It was hard to shake off the feeling on being “fenced-in”, when we visited this slick new avatar of the Garcia da Orta garden in Panjim a few days ago.

In my childhood, in the ’70s, we could run free in this lovely open space. There was no watchman to police our playful frolic. One could cut right across the garden, without having to walk around it. It was a welcome breather, a green pit-stop respite for Panjimites along their way. No gates and fences, no opening and closing times.





To me, these barriers are a metaphor for the curbs that have gradually, increasingly been imposed on us, stifling our freedom: of movement, of being able to congregate and relax in our own public spaces.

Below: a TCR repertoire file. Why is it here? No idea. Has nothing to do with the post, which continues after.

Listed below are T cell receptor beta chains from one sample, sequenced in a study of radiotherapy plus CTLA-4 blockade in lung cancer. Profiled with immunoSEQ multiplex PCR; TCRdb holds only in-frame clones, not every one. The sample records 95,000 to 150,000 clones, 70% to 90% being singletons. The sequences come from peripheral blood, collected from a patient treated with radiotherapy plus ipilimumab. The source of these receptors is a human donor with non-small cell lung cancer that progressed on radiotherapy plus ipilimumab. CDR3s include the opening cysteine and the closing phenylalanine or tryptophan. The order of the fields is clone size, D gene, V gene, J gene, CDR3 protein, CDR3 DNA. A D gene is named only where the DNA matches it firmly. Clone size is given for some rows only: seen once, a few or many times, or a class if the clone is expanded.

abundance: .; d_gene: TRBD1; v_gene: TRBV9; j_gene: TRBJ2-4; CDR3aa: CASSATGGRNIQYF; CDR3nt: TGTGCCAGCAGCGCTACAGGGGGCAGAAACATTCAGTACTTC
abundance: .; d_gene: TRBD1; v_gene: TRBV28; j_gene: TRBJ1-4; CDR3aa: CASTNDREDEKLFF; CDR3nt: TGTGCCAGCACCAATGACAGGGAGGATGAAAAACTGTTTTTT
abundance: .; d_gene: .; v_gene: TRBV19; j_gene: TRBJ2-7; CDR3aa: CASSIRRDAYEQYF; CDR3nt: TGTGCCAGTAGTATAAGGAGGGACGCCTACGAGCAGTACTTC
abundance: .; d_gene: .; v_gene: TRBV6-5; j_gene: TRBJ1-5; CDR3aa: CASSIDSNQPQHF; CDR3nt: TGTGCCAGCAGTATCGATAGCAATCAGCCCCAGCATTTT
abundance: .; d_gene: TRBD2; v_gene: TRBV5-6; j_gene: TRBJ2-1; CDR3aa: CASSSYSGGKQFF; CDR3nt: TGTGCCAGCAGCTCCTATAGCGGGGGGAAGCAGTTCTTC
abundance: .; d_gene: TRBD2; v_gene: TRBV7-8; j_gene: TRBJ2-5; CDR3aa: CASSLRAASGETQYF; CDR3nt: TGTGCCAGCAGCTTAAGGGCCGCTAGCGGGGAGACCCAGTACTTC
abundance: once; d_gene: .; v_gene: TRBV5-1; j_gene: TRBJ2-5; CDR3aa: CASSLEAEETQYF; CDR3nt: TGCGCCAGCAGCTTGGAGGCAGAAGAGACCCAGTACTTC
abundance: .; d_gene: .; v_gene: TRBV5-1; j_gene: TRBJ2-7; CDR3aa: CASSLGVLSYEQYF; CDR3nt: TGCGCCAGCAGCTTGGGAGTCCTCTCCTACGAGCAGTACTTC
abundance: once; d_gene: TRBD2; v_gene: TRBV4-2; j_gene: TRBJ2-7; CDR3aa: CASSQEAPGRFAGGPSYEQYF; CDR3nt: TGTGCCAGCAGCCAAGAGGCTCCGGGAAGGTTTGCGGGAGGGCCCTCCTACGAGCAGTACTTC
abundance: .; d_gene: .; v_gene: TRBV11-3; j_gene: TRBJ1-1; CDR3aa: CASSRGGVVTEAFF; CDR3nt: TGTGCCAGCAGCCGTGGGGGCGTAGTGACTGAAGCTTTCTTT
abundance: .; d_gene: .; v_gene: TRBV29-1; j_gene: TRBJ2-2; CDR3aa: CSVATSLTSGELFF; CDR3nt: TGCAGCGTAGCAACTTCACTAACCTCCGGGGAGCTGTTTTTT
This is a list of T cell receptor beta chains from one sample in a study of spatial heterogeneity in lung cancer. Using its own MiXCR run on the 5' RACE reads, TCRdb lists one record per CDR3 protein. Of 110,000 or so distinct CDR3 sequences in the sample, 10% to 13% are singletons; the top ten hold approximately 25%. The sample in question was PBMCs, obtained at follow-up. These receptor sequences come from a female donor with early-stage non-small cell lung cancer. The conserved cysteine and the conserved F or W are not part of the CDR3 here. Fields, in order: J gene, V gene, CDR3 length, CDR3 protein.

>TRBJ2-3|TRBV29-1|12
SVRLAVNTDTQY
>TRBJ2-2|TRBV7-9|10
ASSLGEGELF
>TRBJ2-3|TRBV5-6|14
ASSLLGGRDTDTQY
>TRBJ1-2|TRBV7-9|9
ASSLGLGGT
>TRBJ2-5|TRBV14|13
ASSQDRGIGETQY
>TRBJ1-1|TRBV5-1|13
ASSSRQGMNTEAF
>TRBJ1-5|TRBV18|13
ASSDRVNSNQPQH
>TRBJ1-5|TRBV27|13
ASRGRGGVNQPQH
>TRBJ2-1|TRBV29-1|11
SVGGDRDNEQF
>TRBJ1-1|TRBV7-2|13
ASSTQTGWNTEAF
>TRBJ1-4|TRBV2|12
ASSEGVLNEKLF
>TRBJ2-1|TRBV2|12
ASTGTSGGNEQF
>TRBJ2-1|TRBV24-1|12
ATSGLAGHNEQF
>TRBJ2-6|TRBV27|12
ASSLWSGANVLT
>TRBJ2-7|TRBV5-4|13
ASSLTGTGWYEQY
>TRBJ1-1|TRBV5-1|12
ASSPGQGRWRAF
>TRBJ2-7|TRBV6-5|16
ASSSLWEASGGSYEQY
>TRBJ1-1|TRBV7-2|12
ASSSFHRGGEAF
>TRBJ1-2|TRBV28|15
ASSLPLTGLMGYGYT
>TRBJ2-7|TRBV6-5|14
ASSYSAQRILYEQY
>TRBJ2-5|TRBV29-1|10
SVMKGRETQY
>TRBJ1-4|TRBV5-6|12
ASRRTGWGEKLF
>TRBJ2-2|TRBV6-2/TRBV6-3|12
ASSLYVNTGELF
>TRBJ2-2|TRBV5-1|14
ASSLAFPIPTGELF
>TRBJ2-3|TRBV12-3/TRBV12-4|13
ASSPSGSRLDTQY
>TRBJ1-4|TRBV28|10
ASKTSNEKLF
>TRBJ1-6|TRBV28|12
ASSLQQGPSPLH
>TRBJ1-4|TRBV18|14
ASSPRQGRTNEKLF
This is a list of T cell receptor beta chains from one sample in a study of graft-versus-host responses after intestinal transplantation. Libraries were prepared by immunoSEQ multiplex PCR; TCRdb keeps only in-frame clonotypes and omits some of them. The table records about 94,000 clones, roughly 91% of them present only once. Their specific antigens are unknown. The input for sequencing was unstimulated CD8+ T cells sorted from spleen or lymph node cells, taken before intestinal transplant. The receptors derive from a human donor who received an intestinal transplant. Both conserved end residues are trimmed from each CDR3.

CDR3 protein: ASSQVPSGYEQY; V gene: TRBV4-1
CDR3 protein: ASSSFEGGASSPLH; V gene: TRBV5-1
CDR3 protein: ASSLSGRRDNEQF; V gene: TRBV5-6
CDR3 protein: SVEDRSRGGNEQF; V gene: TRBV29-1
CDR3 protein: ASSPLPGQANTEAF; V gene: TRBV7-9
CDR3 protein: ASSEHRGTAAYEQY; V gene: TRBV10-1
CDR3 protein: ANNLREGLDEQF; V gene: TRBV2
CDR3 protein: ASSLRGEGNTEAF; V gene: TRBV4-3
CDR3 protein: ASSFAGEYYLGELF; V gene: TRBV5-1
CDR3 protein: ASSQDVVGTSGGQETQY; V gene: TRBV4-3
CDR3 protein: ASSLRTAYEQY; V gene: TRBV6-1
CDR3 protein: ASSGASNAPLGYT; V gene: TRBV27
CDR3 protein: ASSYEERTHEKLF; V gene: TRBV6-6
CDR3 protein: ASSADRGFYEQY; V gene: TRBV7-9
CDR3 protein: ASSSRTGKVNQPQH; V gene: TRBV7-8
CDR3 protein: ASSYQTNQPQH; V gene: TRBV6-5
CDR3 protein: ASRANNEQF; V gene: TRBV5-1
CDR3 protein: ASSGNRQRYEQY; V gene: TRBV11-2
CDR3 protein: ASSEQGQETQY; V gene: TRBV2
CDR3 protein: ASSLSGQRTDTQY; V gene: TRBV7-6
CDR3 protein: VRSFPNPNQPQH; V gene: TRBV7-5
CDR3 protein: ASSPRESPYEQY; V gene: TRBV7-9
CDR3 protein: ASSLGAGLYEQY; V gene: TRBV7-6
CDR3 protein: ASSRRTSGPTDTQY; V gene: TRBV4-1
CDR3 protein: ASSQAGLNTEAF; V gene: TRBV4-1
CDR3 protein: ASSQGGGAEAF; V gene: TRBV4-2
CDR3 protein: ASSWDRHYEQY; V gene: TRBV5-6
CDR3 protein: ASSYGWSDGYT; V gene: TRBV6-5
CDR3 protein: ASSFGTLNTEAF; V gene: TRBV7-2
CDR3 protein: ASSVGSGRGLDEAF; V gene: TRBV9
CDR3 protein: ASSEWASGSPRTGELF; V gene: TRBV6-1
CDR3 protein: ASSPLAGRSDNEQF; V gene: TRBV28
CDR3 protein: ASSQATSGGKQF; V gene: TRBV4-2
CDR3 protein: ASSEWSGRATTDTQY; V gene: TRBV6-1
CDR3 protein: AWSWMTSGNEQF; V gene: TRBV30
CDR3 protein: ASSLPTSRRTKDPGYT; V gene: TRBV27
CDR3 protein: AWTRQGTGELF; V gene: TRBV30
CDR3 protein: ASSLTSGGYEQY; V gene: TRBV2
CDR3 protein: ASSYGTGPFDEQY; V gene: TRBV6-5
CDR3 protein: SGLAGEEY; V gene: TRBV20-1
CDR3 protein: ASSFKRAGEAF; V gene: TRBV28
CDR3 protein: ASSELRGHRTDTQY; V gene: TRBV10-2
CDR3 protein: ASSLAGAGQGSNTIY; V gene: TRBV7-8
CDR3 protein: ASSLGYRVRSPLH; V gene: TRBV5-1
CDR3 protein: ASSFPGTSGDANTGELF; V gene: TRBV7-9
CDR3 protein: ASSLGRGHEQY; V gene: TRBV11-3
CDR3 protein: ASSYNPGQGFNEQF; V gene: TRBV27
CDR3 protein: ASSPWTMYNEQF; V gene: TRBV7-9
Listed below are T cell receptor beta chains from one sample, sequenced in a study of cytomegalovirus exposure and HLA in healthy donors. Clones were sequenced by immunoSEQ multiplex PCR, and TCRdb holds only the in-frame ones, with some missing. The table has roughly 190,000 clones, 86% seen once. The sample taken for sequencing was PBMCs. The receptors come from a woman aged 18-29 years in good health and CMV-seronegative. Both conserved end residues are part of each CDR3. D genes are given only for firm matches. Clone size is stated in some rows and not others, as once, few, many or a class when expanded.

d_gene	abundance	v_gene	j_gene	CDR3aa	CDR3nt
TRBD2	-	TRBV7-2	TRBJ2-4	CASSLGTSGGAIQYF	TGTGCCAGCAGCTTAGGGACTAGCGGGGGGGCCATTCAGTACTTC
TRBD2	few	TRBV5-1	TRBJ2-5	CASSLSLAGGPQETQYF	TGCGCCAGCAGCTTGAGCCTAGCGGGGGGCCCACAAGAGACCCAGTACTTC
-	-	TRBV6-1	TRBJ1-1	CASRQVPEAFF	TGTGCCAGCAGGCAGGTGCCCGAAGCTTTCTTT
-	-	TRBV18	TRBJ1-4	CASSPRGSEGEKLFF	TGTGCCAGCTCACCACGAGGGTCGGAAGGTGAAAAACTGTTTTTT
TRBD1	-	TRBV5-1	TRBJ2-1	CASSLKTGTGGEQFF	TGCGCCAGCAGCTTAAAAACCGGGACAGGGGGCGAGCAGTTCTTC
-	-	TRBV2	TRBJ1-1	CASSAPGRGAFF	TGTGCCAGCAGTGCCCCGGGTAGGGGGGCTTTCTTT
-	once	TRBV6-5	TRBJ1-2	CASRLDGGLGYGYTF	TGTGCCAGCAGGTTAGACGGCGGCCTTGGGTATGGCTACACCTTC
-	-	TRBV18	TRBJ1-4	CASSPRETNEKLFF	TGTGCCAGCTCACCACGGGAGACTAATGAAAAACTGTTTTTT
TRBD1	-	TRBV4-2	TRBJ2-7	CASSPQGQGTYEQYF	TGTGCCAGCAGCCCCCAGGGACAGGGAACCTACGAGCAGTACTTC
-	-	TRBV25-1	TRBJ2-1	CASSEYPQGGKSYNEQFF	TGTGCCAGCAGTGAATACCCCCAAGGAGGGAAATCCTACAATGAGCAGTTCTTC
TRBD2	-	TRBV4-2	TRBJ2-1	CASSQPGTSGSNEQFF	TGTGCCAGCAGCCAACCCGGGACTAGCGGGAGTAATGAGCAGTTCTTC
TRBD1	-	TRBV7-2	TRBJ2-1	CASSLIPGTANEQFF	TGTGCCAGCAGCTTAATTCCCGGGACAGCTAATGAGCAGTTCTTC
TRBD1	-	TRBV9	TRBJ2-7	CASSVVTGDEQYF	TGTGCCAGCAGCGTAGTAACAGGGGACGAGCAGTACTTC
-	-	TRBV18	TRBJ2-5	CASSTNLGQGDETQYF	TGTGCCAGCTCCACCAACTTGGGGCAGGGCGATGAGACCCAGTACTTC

Perhaps it is a sign of the times, and perhaps we should just accept this as a given. But we have lost some of our innocence along the way, and our future generations will have lost it most.

I can always visit the garden of my memories……. This shiny new fenced, gated space will be the garden of THEIR memories.


(Photo credits: Oswaldo “Bibló” Velho for the black and white pictures; Luis Dias & Chryselle D’Silva Dias for the recent ones)


(An edited version of this post first appeared in